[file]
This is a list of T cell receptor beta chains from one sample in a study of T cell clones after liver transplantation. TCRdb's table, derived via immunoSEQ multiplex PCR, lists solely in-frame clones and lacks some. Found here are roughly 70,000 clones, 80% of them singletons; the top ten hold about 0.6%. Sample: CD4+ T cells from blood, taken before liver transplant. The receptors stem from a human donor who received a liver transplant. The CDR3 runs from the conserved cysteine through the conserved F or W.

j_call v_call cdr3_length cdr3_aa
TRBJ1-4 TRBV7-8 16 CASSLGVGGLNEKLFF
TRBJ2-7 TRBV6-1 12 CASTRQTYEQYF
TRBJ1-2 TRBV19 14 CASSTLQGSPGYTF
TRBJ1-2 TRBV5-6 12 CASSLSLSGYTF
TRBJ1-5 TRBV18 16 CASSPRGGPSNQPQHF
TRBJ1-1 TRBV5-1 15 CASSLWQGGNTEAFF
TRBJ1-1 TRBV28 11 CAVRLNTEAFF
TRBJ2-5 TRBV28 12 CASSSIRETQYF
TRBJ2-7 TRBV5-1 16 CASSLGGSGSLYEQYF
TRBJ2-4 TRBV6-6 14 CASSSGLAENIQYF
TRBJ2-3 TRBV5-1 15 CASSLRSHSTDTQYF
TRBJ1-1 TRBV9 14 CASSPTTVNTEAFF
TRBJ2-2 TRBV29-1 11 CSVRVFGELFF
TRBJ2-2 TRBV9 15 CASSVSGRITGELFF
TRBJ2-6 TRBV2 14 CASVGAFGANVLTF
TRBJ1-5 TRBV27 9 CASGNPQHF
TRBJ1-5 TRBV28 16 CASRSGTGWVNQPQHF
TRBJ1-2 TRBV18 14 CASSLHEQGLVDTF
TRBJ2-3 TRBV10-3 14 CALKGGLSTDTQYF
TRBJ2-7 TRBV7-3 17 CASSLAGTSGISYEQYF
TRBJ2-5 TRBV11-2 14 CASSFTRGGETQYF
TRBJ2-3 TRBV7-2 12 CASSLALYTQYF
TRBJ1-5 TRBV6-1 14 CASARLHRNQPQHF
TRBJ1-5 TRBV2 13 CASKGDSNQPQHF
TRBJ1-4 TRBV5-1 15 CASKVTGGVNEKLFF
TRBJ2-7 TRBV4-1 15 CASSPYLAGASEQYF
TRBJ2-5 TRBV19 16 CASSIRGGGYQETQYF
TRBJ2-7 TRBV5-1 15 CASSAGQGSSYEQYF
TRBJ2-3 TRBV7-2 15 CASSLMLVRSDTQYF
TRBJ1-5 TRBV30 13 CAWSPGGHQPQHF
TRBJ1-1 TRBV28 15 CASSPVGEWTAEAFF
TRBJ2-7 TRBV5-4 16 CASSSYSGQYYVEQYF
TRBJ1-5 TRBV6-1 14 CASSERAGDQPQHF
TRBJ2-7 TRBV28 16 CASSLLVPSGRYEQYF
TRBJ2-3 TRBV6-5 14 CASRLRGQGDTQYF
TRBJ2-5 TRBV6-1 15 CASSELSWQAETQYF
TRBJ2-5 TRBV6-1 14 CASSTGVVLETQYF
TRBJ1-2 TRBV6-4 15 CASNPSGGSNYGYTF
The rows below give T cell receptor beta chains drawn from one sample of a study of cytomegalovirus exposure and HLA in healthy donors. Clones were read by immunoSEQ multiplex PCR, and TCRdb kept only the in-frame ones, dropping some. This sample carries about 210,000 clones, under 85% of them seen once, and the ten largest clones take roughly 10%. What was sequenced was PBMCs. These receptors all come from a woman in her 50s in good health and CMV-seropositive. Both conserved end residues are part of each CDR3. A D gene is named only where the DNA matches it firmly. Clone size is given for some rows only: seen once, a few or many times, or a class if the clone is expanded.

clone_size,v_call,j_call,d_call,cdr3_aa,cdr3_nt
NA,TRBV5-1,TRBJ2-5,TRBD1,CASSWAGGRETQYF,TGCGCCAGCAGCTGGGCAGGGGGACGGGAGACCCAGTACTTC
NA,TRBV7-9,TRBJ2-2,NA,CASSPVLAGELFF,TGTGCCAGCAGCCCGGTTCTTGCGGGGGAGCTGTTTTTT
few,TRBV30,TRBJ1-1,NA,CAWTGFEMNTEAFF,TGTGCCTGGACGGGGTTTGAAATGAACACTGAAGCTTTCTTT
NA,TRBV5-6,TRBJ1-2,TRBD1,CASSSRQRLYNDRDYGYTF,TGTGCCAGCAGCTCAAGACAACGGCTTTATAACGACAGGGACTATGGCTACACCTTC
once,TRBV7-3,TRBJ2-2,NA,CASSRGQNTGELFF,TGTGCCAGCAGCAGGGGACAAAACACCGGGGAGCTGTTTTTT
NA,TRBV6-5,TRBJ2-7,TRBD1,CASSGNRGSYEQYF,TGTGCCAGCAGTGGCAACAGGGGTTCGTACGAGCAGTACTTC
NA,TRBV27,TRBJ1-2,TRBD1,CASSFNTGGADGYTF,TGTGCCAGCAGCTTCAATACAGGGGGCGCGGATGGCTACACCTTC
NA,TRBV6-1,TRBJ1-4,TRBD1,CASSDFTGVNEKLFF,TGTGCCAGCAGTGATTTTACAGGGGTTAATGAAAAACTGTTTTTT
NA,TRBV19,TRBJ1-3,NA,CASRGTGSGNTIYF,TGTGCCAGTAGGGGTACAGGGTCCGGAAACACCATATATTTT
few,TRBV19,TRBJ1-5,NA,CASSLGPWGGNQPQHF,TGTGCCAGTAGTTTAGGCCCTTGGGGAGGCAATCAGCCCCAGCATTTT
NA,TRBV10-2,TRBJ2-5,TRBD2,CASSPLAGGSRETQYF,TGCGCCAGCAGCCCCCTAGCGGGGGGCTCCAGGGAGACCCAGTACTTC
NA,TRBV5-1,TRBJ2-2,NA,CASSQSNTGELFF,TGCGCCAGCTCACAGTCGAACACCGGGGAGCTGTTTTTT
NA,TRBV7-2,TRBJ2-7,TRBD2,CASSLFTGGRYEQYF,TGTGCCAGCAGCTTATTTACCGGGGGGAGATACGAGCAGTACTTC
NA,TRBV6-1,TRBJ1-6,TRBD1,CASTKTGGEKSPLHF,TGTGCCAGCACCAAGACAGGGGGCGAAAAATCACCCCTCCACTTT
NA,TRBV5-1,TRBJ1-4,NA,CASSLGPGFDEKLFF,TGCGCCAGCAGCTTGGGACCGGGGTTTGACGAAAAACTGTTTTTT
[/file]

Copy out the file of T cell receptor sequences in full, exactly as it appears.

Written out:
This is a list of T cell receptor beta chains from one sample in a study of T cell clones after liver transplantation. TCRdb's table, derived via immunoSEQ multiplex PCR, lists solely in-frame clones and lacks some. Found here are roughly 70,000 clones, 80% of them singletons; the top ten hold about 0.6%. Sample: CD4+ T cells from blood, taken before liver transplant. The receptors stem from a human donor who received a liver transplant. The CDR3 runs from the conserved cysteine through the conserved F or W.

j_call v_call cdr3_length cdr3_aa
TRBJ1-4 TRBV7-8 16 CASSLGVGGLNEKLFF
TRBJ2-7 TRBV6-1 12 CASTRQTYEQYF
TRBJ1-2 TRBV19 14 CASSTLQGSPGYTF
TRBJ1-2 TRBV5-6 12 CASSLSLSGYTF
TRBJ1-5 TRBV18 16 CASSPRGGPSNQPQHF
TRBJ1-1 TRBV5-1 15 CASSLWQGGNTEAFF
TRBJ1-1 TRBV28 11 CAVRLNTEAFF
TRBJ2-5 TRBV28 12 CASSSIRETQYF
TRBJ2-7 TRBV5-1 16 CASSLGGSGSLYEQYF
TRBJ2-4 TRBV6-6 14 CASSSGLAENIQYF
TRBJ2-3 TRBV5-1 15 CASSLRSHSTDTQYF
TRBJ1-1 TRBV9 14 CASSPTTVNTEAFF
TRBJ2-2 TRBV29-1 11 CSVRVFGELFF
TRBJ2-2 TRBV9 15 CASSVSGRITGELFF
TRBJ2-6 TRBV2 14 CASVGAFGANVLTF
TRBJ1-5 TRBV27 9 CASGNPQHF
TRBJ1-5 TRBV28 16 CASRSGTGWVNQPQHF
TRBJ1-2 TRBV18 14 CASSLHEQGLVDTF
TRBJ2-3 TRBV10-3 14 CALKGGLSTDTQYF
TRBJ2-7 TRBV7-3 17 CASSLAGTSGISYEQYF
TRBJ2-5 TRBV11-2 14 CASSFTRGGETQYF
TRBJ2-3 TRBV7-2 12 CASSLALYTQYF
TRBJ1-5 TRBV6-1 14 CASARLHRNQPQHF
TRBJ1-5 TRBV2 13 CASKGDSNQPQHF
TRBJ1-4 TRBV5-1 15 CASKVTGGVNEKLFF
TRBJ2-7 TRBV4-1 15 CASSPYLAGASEQYF
TRBJ2-5 TRBV19 16 CASSIRGGGYQETQYF
TRBJ2-7 TRBV5-1 15 CASSAGQGSSYEQYF
TRBJ2-3 TRBV7-2 15 CASSLMLVRSDTQYF
TRBJ1-5 TRBV30 13 CAWSPGGHQPQHF
TRBJ1-1 TRBV28 15 CASSPVGEWTAEAFF
TRBJ2-7 TRBV5-4 16 CASSSYSGQYYVEQYF
TRBJ1-5 TRBV6-1 14 CASSERAGDQPQHF
TRBJ2-7 TRBV28 16 CASSLLVPSGRYEQYF
TRBJ2-3 TRBV6-5 14 CASRLRGQGDTQYF
TRBJ2-5 TRBV6-1 15 CASSELSWQAETQYF
TRBJ2-5 TRBV6-1 14 CASSTGVVLETQYF
TRBJ1-2 TRBV6-4 15 CASNPSGGSNYGYTF
The rows below give T cell receptor beta chains drawn from one sample of a study of cytomegalovirus exposure and HLA in healthy donors. Clones were read by immunoSEQ multiplex PCR, and TCRdb kept only the in-frame ones, dropping some. This sample carries about 210,000 clones, under 85% of them seen once, and the ten largest clones take roughly 10%. What was sequenced was PBMCs. These receptors all come from a woman in her 50s in good health and CMV-seropositive. Both conserved end residues are part of each CDR3. A D gene is named only where the DNA matches it firmly. Clone size is given for some rows only: seen once, a few or many times, or a class if the clone is expanded.

clone_size,v_call,j_call,d_call,cdr3_aa,cdr3_nt
NA,TRBV5-1,TRBJ2-5,TRBD1,CASSWAGGRETQYF,TGCGCCAGCAGCTGGGCAGGGGGACGGGAGACCCAGTACTTC
NA,TRBV7-9,TRBJ2-2,NA,CASSPVLAGELFF,TGTGCCAGCAGCCCGGTTCTTGCGGGGGAGCTGTTTTTT
few,TRBV30,TRBJ1-1,NA,CAWTGFEMNTEAFF,TGTGCCTGGACGGGGTTTGAAATGAACACTGAAGCTTTCTTT
NA,TRBV5-6,TRBJ1-2,TRBD1,CASSSRQRLYNDRDYGYTF,TGTGCCAGCAGCTCAAGACAACGGCTTTATAACGACAGGGACTATGGCTACACCTTC
once,TRBV7-3,TRBJ2-2,NA,CASSRGQNTGELFF,TGTGCCAGCAGCAGGGGACAAAACACCGGGGAGCTGTTTTTT
NA,TRBV6-5,TRBJ2-7,TRBD1,CASSGNRGSYEQYF,TGTGCCAGCAGTGGCAACAGGGGTTCGTACGAGCAGTACTTC
NA,TRBV27,TRBJ1-2,TRBD1,CASSFNTGGADGYTF,TGTGCCAGCAGCTTCAATACAGGGGGCGCGGATGGCTACACCTTC
NA,TRBV6-1,TRBJ1-4,TRBD1,CASSDFTGVNEKLFF,TGTGCCAGCAGTGATTTTACAGGGGTTAATGAAAAACTGTTTTTT
NA,TRBV19,TRBJ1-3,NA,CASRGTGSGNTIYF,TGTGCCAGTAGGGGTACAGGGTCCGGAAACACCATATATTTT
few,TRBV19,TRBJ1-5,NA,CASSLGPWGGNQPQHF,TGTGCCAGTAGTTTAGGCCCTTGGGGAGGCAATCAGCCCCAGCATTTT
NA,TRBV10-2,TRBJ2-5,TRBD2,CASSPLAGGSRETQYF,TGCGCCAGCAGCCCCCTAGCGGGGGGCTCCAGGGAGACCCAGTACTTC
NA,TRBV5-1,TRBJ2-2,NA,CASSQSNTGELFF,TGCGCCAGCTCACAGTCGAACACCGGGGAGCTGTTTTTT
NA,TRBV7-2,TRBJ2-7,TRBD2,CASSLFTGGRYEQYF,TGTGCCAGCAGCTTATTTACCGGGGGGAGATACGAGCAGTACTTC
NA,TRBV6-1,TRBJ1-6,TRBD1,CASTKTGGEKSPLHF,TGTGCCAGCACCAAGACAGGGGGCGAAAAATCACCCCTCCACTTT
NA,TRBV5-1,TRBJ1-4,NA,CASSLGPGFDEKLFF,TGCGCCAGCAGCTTGGGACCGGGGTTTGACGAAAAACTGTTTTTT